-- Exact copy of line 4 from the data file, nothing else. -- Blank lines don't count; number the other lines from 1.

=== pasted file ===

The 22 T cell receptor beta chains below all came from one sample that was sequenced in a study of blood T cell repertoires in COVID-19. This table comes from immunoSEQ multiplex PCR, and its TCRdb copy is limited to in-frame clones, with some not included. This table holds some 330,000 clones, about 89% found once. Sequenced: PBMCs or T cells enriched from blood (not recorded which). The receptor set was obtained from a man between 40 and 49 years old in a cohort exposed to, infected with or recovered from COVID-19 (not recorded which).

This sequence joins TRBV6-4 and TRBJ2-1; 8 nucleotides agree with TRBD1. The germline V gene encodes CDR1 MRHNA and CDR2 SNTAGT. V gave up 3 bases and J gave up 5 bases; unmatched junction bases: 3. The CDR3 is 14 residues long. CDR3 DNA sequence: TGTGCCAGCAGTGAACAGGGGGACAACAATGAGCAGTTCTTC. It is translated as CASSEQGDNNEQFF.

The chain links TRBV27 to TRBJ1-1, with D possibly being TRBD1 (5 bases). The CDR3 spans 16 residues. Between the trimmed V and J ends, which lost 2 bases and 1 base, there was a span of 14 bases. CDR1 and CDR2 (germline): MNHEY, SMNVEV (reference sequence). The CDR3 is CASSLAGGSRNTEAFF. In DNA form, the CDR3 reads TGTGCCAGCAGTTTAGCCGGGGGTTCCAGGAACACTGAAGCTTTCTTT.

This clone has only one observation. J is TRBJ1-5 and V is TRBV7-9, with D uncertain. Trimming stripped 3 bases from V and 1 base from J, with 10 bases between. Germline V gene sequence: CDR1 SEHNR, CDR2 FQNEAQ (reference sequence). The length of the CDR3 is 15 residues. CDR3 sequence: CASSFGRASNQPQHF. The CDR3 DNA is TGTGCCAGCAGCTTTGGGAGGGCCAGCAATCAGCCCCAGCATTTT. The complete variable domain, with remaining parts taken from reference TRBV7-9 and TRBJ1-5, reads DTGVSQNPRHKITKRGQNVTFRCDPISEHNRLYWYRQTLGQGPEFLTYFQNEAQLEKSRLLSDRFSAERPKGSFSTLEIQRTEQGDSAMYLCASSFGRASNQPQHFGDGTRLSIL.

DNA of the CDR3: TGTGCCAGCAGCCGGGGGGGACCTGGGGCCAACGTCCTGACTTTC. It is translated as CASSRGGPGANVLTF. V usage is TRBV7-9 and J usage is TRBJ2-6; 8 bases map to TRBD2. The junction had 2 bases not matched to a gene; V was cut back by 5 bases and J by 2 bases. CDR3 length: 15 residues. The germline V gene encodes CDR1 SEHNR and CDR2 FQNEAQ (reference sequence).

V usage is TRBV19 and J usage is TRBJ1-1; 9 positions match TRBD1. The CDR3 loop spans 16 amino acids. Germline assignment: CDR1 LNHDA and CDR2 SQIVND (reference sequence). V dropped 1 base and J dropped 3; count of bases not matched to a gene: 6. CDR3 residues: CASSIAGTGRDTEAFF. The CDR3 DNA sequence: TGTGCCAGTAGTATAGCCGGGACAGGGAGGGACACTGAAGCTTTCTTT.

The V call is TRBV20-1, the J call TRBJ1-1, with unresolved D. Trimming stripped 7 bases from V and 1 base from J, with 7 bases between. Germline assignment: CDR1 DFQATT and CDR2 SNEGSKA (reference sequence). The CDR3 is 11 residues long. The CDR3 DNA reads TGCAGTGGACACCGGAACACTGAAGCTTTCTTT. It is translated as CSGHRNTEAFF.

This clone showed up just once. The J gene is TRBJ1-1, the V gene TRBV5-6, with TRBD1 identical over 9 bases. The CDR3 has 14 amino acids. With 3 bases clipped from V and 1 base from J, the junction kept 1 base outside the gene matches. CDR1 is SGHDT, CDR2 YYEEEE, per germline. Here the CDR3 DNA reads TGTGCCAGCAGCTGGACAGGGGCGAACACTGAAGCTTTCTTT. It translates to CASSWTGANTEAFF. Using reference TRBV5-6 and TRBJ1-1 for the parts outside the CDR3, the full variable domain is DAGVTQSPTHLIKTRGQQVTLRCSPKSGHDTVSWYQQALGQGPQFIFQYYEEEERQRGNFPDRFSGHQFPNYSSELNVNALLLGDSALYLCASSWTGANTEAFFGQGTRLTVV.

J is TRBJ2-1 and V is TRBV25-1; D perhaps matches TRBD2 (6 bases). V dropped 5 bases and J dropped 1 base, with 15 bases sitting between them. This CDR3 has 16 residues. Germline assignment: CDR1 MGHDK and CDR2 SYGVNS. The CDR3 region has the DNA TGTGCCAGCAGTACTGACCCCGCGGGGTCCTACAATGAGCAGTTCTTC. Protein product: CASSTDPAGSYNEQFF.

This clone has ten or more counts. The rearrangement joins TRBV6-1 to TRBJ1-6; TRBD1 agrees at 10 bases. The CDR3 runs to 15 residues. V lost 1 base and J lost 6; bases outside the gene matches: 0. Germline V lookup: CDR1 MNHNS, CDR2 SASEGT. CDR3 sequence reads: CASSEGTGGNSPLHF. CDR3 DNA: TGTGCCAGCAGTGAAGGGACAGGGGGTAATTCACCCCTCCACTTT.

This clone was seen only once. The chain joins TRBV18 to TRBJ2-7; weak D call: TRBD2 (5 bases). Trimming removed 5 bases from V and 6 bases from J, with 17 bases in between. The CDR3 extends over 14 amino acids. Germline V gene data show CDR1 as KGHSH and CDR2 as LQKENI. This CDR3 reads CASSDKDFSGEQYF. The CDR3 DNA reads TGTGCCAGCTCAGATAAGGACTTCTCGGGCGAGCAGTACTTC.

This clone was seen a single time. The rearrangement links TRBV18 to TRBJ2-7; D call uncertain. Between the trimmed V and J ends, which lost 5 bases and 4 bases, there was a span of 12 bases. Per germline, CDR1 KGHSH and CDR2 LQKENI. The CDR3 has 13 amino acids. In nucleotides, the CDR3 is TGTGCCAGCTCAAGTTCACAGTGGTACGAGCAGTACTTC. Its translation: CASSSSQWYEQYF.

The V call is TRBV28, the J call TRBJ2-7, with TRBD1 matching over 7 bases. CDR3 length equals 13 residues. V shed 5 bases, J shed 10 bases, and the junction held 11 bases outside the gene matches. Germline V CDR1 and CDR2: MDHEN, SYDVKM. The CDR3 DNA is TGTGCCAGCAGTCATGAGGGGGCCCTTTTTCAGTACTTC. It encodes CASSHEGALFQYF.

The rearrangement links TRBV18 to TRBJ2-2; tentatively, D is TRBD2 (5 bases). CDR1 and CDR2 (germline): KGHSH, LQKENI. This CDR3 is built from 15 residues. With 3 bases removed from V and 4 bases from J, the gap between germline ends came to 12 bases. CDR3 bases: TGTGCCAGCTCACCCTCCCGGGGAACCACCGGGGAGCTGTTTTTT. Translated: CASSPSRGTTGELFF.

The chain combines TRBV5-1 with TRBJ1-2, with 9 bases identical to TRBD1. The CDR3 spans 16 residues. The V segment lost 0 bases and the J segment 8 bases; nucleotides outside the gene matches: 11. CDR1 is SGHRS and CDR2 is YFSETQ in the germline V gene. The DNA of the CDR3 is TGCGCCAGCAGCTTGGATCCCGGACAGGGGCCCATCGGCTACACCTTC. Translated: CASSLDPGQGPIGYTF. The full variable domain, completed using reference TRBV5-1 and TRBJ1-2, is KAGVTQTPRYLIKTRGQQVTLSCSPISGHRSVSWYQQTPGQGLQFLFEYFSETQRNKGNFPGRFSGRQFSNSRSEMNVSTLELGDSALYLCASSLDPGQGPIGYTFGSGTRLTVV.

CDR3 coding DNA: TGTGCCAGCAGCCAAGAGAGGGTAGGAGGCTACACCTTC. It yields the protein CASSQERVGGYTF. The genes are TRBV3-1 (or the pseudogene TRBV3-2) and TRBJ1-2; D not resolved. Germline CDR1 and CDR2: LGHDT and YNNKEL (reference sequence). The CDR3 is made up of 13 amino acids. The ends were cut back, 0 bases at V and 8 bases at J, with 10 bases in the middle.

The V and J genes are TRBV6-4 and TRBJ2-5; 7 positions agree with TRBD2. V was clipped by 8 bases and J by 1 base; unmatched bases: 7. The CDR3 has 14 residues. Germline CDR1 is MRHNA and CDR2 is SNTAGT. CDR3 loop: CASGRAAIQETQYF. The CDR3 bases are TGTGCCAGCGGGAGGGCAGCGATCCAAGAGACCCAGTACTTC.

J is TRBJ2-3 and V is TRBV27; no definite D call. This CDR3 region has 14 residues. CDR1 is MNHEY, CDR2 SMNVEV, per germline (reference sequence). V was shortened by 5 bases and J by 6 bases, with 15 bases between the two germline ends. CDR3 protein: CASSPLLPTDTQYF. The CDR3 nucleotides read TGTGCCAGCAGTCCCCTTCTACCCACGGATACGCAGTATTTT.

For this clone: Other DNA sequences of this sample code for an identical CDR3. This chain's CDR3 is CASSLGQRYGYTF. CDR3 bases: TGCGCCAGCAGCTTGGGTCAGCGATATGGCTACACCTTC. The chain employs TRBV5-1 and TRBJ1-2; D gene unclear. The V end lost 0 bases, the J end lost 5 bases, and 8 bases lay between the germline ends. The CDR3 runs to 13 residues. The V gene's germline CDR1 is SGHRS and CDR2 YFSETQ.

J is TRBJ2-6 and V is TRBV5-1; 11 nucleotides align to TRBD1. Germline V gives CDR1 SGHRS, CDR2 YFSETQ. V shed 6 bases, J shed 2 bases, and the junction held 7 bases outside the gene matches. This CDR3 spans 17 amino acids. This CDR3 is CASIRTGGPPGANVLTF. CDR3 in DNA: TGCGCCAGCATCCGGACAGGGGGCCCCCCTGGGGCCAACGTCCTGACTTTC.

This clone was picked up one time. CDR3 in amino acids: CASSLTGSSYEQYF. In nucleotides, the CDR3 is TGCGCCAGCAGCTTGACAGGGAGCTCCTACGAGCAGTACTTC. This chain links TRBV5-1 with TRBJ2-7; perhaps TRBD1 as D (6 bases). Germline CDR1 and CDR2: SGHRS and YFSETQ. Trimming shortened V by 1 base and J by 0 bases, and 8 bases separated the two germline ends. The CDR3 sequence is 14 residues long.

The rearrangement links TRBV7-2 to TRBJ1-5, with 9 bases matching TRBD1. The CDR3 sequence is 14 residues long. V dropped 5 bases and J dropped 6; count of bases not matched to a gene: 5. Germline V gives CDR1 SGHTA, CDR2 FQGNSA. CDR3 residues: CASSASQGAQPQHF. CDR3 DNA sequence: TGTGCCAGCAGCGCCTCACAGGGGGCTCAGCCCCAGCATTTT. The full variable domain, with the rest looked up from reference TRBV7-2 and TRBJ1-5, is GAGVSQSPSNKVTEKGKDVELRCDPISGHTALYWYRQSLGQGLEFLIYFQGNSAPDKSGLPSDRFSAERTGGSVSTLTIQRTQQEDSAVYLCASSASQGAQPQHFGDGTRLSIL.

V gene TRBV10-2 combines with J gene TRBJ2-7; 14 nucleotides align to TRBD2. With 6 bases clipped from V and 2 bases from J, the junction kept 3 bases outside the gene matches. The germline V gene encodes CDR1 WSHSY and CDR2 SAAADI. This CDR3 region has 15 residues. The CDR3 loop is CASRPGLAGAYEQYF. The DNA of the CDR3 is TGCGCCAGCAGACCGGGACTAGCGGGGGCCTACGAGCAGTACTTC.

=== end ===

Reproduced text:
This clone has only one observation. J is TRBJ1-5 and V is TRBV7-9, with D uncertain. Trimming stripped 3 bases from V and 1 base from J, with 10 bases between. Germline V gene sequence: CDR1 SEHNR, CDR2 FQNEAQ (reference sequence). The length of the CDR3 is 15 residues. CDR3 sequence: CASSFGRASNQPQHF. The CDR3 DNA is TGTGCCAGCAGCTTTGGGAGGGCCAGCAATCAGCCCCAGCATTTT. The complete variable domain, with remaining parts taken from reference TRBV7-9 and TRBJ1-5, reads DTGVSQNPRHKITKRGQNVTFRCDPISEHNRLYWYRQTLGQGPEFLTYFQNEAQLEKSRLLSDRFSAERPKGSFSTLEIQRTEQGDSAMYLCASSFGRASNQPQHFGDGTRLSIL.